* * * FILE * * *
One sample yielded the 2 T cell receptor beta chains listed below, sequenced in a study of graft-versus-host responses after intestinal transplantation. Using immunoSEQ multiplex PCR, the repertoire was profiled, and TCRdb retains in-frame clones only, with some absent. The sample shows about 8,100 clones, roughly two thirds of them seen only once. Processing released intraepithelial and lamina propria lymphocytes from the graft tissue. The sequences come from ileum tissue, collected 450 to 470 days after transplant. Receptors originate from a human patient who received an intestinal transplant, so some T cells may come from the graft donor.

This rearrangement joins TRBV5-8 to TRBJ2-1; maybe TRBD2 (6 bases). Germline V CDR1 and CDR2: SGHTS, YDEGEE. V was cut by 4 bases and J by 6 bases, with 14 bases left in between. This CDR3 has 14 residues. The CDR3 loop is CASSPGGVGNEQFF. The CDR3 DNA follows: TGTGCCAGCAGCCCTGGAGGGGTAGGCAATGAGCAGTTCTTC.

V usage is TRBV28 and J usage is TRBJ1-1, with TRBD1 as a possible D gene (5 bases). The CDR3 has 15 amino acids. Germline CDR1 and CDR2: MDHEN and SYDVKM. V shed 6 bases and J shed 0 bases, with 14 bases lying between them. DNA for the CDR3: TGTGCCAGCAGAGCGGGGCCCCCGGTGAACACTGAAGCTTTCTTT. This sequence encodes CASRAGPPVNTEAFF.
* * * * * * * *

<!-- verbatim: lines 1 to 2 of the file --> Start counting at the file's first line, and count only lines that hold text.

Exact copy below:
One sample yielded the 2 T cell receptor beta chains listed below, sequenced in a study of graft-versus-host responses after intestinal transplantation. Using immunoSEQ multiplex PCR, the repertoire was profiled, and TCRdb retains in-frame clones only, with some absent. The sample shows about 8,100 clones, roughly two thirds of them seen only once. Processing released intraepithelial and lamina propria lymphocytes from the graft tissue. The sequences come from ileum tissue, collected 450 to 470 days after transplant. Receptors originate from a human patient who received an intestinal transplant, so some T cells may come from the graft donor.

This rearrangement joins TRBV5-8 to TRBJ2-1; maybe TRBD2 (6 bases). Germline V CDR1 and CDR2: SGHTS, YDEGEE. V was cut by 4 bases and J by 6 bases, with 14 bases left in between. This CDR3 has 14 residues. The CDR3 loop is CASSPGGVGNEQFF. The CDR3 DNA follows: TGTGCCAGCAGCCCTGGAGGGGTAGGCAATGAGCAGTTCTTC.